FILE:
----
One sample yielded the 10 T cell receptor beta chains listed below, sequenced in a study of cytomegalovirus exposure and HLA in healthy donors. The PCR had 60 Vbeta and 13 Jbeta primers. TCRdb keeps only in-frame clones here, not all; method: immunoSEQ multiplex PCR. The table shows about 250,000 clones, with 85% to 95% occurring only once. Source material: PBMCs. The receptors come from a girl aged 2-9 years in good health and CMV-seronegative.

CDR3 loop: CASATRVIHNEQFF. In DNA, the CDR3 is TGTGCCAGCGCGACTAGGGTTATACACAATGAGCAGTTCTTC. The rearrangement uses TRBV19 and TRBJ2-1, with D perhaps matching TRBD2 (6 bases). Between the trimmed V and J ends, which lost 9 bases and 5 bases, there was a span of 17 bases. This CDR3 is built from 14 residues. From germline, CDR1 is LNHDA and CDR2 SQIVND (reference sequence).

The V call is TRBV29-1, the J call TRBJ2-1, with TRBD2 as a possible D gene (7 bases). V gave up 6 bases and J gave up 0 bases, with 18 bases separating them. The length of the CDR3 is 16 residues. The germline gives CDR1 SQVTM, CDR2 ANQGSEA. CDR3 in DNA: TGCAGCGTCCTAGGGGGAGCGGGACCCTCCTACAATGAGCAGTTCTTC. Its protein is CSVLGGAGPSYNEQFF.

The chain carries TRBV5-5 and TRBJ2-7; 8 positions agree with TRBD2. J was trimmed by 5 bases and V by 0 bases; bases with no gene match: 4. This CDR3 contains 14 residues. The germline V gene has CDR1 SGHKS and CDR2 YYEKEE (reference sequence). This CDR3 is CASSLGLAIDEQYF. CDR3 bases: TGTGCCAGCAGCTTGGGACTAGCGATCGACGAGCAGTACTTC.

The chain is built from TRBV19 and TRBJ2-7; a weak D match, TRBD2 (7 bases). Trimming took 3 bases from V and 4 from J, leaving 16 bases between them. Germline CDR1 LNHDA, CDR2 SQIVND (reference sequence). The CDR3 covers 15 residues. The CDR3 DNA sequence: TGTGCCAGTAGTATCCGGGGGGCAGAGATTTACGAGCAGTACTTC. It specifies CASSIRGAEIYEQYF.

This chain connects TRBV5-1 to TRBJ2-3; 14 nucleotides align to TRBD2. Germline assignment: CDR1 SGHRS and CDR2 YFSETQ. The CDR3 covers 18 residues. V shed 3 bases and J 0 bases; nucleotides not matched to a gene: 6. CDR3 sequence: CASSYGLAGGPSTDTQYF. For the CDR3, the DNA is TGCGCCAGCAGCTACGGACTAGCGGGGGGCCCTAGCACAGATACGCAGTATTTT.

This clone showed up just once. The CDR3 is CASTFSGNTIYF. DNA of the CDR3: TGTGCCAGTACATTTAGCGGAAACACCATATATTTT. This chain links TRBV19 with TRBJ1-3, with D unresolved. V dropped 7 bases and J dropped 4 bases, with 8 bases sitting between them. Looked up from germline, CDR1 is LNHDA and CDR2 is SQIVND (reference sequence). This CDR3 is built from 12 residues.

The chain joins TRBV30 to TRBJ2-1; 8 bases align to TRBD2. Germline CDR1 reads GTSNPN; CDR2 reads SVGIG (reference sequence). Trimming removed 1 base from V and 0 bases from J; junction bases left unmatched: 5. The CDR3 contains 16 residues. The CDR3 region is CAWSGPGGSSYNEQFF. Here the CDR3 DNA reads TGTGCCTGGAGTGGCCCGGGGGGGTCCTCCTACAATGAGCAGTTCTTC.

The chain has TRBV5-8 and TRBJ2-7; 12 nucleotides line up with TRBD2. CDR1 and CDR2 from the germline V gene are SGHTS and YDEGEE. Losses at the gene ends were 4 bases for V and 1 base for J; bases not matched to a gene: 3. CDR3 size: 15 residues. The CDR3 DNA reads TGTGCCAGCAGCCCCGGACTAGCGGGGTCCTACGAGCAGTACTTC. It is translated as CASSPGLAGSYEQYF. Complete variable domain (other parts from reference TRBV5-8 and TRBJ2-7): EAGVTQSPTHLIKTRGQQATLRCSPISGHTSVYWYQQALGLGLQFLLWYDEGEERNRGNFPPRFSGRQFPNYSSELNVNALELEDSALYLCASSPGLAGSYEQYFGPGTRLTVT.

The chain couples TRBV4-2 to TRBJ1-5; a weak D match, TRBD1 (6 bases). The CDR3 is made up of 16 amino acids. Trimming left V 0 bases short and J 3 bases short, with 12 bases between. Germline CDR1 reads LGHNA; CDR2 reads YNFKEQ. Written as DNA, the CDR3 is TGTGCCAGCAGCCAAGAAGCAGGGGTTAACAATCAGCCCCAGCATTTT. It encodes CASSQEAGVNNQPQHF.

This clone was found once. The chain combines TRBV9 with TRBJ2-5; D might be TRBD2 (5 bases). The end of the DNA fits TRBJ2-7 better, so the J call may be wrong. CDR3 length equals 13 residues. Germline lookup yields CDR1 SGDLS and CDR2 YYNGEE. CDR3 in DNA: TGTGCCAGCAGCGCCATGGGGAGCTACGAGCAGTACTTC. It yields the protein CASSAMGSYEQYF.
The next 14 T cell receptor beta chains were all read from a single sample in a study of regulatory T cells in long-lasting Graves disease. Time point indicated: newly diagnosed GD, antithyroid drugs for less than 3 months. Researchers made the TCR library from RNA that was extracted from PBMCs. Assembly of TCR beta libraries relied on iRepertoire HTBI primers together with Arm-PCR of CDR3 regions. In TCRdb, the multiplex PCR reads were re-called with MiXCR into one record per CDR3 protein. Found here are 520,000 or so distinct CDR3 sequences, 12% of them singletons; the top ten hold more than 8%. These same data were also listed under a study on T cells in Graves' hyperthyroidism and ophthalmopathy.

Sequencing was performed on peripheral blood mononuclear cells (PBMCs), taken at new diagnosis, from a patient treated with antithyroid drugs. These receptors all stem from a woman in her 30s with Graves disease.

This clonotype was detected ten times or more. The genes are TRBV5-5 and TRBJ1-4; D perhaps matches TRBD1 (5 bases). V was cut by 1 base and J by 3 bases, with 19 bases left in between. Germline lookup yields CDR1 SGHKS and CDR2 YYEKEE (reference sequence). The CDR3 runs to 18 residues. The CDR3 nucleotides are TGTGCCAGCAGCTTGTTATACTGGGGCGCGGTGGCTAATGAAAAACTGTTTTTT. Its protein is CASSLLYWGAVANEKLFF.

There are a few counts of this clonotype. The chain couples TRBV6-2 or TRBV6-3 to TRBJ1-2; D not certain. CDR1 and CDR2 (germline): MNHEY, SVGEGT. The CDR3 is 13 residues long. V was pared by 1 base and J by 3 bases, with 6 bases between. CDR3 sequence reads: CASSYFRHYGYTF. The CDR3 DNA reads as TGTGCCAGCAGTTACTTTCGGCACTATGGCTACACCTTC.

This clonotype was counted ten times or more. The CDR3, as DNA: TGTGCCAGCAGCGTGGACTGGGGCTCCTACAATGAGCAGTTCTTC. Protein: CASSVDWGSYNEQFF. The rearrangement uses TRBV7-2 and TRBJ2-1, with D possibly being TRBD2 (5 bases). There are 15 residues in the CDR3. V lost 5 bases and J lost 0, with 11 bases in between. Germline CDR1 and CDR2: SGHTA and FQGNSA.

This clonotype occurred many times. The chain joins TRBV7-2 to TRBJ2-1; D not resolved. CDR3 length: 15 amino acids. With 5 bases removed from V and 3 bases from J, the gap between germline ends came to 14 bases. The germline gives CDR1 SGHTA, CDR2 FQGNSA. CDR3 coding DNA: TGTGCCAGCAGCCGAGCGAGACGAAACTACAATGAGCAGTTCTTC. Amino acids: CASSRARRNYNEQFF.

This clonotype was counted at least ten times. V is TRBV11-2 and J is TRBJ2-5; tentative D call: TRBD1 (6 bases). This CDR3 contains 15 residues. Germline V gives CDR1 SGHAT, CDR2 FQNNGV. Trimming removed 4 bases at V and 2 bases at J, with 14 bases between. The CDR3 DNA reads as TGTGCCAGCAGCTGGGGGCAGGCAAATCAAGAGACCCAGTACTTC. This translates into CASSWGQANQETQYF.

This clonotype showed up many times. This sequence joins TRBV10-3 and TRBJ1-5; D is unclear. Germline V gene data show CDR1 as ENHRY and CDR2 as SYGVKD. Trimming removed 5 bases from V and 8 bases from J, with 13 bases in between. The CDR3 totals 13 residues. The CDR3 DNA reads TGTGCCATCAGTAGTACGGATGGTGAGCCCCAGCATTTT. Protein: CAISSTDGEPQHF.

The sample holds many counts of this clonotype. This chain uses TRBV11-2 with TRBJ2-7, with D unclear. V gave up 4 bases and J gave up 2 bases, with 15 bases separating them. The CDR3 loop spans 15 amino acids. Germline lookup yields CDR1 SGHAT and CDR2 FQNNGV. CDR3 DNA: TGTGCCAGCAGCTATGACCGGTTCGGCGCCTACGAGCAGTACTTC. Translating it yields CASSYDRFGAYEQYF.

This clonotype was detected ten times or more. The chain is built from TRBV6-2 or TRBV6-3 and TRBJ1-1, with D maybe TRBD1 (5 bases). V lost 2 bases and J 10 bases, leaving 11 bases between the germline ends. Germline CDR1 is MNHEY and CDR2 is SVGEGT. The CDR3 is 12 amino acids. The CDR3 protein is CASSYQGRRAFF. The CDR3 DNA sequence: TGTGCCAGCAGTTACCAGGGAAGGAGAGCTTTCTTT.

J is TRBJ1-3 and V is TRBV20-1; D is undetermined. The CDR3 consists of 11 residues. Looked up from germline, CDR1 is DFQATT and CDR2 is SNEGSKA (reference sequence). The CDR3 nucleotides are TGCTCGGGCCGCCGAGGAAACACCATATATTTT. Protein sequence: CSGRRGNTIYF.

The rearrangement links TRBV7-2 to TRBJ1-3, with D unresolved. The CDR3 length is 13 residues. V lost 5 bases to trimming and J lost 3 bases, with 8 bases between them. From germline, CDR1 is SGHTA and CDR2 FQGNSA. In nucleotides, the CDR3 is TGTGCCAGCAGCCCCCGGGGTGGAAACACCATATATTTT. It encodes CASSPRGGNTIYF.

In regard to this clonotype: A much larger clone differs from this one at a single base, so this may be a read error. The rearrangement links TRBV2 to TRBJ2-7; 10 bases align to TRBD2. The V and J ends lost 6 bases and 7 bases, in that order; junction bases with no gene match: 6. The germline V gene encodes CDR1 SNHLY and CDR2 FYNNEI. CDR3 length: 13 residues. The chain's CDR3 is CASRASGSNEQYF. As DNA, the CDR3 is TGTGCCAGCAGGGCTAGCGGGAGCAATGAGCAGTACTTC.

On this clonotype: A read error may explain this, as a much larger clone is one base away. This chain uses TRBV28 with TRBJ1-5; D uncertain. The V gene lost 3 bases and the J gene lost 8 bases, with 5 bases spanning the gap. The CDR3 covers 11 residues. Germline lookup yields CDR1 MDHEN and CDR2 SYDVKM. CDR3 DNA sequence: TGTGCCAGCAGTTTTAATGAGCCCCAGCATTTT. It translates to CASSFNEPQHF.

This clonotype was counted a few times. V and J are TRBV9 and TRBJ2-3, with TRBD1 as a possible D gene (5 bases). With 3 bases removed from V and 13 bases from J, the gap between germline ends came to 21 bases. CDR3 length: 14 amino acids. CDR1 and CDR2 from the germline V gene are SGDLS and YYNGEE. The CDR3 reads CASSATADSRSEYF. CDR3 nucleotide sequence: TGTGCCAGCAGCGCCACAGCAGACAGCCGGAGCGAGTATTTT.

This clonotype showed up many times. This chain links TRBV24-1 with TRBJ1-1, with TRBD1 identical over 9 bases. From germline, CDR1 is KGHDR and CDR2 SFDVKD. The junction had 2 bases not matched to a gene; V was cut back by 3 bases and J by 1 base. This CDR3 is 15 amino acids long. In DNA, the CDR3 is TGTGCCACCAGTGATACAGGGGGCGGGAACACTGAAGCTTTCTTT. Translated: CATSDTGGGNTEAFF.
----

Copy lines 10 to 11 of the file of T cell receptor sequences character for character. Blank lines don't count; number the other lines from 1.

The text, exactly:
The chain couples TRBV4-2 to TRBJ1-5; a weak D match, TRBD1 (6 bases). The CDR3 is made up of 16 amino acids. Trimming left V 0 bases short and J 3 bases short, with 12 bases between. Germline CDR1 reads LGHNA; CDR2 reads YNFKEQ. Written as DNA, the CDR3 is TGTGCCAGCAGCCAAGAAGCAGGGGTTAACAATCAGCCCCAGCATTTT. It encodes CASSQEAGVNNQPQHF.

This clone was found once. The chain combines TRBV9 with TRBJ2-5; D might be TRBD2 (5 bases). The end of the DNA fits TRBJ2-7 better, so the J call may be wrong. CDR3 length equals 13 residues. Germline lookup yields CDR1 SGDLS and CDR2 YYNGEE. CDR3 in DNA: TGTGCCAGCAGCGCCATGGGGAGCTACGAGCAGTACTTC. It yields the protein CASSAMGSYEQYF.